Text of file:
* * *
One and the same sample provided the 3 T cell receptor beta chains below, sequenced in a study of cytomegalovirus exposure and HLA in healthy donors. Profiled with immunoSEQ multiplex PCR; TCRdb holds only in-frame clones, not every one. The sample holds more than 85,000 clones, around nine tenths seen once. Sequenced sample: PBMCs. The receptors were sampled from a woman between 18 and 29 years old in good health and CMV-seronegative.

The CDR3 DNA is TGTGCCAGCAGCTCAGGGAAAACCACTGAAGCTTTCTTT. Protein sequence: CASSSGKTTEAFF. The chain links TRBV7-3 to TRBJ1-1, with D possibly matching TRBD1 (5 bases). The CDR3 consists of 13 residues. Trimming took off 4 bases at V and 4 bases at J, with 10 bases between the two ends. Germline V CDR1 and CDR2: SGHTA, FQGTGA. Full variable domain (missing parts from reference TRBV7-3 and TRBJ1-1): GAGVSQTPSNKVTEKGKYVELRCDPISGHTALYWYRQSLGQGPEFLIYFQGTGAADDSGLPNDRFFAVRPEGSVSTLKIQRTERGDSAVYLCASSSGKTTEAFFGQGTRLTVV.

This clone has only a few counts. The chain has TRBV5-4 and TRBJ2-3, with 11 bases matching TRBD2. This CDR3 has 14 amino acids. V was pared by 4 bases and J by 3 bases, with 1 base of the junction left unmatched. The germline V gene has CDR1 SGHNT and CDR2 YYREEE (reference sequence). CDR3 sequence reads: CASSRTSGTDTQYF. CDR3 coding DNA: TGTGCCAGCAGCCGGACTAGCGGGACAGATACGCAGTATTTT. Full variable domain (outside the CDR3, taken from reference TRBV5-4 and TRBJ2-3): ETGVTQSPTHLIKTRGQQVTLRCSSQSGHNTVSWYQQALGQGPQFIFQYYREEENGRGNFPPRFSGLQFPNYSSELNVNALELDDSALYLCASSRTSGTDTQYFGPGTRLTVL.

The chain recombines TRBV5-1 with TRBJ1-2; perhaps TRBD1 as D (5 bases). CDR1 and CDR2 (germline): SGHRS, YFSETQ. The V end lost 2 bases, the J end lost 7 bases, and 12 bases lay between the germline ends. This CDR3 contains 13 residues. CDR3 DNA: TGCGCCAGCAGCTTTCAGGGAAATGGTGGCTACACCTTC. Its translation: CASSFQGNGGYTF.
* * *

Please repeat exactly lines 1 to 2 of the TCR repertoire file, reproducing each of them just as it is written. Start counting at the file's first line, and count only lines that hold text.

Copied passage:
One and the same sample provided the 3 T cell receptor beta chains below, sequenced in a study of cytomegalovirus exposure and HLA in healthy donors. Profiled with immunoSEQ multiplex PCR; TCRdb holds only in-frame clones, not every one. The sample holds more than 85,000 clones, around nine tenths seen once. Sequenced sample: PBMCs. The receptors were sampled from a woman between 18 and 29 years old in good health and CMV-seronegative.

The CDR3 DNA is TGTGCCAGCAGCTCAGGGAAAACCACTGAAGCTTTCTTT. Protein sequence: CASSSGKTTEAFF. The chain links TRBV7-3 to TRBJ1-1, with D possibly matching TRBD1 (5 bases). The CDR3 consists of 13 residues. Trimming took off 4 bases at V and 4 bases at J, with 10 bases between the two ends. Germline V CDR1 and CDR2: SGHTA, FQGTGA. Full variable domain (missing parts from reference TRBV7-3 and TRBJ1-1): GAGVSQTPSNKVTEKGKYVELRCDPISGHTALYWYRQSLGQGPEFLIYFQGTGAADDSGLPNDRFFAVRPEGSVSTLKIQRTERGDSAVYLCASSSGKTTEAFFGQGTRLTVV.